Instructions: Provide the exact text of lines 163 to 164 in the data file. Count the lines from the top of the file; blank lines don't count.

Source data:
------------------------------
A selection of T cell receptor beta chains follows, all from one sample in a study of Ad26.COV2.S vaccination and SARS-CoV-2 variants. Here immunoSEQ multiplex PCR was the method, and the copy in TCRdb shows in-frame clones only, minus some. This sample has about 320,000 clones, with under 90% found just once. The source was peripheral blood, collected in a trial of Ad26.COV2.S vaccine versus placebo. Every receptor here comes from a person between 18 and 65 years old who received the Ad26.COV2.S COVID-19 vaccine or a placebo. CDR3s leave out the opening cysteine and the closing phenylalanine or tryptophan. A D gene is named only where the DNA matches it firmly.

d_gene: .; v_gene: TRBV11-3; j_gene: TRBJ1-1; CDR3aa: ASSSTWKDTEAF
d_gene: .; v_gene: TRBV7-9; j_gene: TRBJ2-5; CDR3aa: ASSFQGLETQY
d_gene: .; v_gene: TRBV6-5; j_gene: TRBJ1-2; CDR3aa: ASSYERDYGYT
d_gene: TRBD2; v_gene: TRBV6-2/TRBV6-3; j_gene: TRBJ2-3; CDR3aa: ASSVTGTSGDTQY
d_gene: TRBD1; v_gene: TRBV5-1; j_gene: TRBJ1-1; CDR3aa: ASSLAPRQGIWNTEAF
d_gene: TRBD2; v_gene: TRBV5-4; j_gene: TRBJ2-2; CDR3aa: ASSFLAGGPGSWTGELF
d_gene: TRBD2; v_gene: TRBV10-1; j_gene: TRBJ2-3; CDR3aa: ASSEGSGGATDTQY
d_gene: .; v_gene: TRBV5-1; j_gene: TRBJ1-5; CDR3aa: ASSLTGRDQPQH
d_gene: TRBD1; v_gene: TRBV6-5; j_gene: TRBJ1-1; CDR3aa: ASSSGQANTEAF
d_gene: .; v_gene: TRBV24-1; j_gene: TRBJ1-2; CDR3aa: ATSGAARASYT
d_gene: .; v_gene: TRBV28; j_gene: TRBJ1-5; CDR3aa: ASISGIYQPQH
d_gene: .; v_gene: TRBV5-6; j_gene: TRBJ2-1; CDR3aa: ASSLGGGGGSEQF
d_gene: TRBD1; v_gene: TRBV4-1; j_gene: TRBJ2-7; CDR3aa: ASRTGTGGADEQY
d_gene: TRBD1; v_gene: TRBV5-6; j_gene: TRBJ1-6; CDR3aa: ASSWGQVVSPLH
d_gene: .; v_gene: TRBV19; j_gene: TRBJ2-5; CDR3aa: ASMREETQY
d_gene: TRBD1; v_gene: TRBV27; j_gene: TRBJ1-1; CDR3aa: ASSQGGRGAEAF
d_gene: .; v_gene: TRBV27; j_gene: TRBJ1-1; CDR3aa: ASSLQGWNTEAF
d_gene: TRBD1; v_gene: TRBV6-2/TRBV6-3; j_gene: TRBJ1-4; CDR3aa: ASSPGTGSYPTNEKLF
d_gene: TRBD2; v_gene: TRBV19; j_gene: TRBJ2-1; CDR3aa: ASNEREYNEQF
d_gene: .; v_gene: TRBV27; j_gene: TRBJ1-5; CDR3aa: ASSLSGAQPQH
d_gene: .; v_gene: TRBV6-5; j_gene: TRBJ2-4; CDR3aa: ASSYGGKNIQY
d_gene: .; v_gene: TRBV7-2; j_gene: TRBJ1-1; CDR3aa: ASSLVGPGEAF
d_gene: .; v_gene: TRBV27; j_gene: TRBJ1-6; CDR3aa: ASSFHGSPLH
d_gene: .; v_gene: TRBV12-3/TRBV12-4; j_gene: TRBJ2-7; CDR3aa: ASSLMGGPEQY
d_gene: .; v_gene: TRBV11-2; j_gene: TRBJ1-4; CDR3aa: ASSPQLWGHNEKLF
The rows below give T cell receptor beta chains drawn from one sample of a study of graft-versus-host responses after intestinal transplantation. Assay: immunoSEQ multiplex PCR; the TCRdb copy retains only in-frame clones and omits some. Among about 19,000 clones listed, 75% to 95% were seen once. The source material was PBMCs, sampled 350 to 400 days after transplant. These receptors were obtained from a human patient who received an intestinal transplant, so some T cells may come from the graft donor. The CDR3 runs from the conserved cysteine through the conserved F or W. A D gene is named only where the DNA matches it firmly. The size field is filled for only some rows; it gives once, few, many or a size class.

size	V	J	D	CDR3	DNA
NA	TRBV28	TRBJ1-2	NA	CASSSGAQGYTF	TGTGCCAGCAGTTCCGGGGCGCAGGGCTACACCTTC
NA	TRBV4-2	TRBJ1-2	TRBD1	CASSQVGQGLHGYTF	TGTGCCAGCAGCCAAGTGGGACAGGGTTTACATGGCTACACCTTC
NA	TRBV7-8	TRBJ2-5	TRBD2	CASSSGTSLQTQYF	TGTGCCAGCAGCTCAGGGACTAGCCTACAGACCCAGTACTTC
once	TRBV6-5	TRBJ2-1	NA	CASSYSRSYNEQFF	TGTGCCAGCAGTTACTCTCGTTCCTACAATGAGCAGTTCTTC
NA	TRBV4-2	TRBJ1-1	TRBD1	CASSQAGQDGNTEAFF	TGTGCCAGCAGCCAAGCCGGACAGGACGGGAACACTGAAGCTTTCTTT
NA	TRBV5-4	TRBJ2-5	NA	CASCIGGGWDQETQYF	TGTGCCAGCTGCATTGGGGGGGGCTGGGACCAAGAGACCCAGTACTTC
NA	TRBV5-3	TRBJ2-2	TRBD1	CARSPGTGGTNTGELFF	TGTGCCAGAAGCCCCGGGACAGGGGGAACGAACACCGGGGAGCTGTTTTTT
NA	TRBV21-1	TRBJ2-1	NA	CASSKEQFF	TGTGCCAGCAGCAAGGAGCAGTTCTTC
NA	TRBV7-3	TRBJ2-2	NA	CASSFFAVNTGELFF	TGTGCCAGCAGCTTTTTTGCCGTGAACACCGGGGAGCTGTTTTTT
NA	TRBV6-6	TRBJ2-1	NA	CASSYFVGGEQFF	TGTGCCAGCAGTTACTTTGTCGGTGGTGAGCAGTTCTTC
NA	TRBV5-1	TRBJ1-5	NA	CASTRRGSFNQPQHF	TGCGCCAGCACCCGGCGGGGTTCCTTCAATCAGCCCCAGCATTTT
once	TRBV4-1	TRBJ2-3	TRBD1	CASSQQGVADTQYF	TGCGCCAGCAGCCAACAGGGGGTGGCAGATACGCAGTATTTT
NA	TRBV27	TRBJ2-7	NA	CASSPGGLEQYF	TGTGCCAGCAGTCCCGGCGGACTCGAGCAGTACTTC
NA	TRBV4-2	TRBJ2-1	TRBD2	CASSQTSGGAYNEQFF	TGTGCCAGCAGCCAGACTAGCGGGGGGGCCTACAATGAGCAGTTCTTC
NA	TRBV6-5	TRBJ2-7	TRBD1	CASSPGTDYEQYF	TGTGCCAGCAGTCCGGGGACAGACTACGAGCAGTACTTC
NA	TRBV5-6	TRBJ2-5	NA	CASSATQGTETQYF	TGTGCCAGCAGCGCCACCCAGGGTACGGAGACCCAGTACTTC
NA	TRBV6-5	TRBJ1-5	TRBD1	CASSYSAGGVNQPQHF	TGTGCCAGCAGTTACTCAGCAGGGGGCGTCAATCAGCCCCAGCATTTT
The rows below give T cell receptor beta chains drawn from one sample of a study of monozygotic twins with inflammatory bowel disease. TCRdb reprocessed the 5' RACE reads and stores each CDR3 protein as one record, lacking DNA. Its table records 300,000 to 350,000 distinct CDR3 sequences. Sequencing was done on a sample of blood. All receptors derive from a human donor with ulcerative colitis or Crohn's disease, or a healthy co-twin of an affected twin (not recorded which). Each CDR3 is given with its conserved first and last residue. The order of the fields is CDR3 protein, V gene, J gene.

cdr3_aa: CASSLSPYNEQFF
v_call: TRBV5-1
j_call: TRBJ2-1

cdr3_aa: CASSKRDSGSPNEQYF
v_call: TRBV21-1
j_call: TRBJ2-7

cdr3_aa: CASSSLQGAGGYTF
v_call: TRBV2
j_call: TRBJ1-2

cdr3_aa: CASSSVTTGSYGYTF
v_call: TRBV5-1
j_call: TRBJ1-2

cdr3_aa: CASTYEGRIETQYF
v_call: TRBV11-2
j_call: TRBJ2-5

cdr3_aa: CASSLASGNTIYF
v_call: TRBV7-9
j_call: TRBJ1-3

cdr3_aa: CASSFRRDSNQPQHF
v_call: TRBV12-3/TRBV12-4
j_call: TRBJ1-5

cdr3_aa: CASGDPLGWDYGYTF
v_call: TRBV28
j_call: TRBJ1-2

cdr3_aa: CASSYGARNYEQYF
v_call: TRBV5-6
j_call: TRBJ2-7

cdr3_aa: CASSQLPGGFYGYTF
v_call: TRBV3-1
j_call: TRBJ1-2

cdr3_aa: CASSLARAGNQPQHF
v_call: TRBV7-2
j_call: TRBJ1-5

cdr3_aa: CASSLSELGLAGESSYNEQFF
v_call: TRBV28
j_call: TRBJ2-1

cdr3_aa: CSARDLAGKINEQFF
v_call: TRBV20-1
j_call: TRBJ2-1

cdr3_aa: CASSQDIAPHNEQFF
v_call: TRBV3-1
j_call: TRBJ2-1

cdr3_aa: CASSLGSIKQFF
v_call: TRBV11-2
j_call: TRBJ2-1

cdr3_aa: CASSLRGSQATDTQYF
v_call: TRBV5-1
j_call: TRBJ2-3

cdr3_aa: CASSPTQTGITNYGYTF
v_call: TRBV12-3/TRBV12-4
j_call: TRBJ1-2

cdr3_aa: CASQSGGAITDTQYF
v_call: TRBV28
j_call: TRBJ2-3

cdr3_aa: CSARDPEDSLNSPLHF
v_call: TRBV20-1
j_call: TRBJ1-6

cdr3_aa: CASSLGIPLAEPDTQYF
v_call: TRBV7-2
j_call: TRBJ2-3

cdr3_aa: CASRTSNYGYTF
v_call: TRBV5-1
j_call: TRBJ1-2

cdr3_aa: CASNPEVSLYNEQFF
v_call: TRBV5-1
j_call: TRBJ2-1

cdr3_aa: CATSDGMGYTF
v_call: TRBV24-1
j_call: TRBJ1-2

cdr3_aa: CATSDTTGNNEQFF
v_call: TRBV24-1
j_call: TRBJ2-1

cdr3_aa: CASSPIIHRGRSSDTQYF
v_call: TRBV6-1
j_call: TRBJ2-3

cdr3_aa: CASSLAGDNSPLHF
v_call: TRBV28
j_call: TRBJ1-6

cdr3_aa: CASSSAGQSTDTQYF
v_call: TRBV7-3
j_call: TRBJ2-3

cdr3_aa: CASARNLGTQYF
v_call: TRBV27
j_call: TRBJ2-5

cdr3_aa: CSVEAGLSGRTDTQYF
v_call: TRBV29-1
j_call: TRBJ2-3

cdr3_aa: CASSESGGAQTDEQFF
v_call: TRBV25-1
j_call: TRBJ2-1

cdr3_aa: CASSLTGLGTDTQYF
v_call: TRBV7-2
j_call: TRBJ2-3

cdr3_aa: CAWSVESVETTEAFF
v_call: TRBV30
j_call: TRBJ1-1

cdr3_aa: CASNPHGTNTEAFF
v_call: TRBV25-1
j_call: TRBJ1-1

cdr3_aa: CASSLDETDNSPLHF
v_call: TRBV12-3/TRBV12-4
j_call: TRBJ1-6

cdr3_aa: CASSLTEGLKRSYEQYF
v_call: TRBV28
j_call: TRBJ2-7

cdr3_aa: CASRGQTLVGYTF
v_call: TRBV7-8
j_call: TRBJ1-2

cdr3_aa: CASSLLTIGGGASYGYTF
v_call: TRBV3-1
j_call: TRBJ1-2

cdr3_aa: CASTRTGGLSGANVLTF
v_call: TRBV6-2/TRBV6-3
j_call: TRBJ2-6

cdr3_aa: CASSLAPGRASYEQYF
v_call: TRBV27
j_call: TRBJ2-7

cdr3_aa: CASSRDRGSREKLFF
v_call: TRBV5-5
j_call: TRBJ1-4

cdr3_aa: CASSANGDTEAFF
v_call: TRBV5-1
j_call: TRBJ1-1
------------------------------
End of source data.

j_call: TRBJ2-7

cdr3_aa: CASSRDRGSREKLFF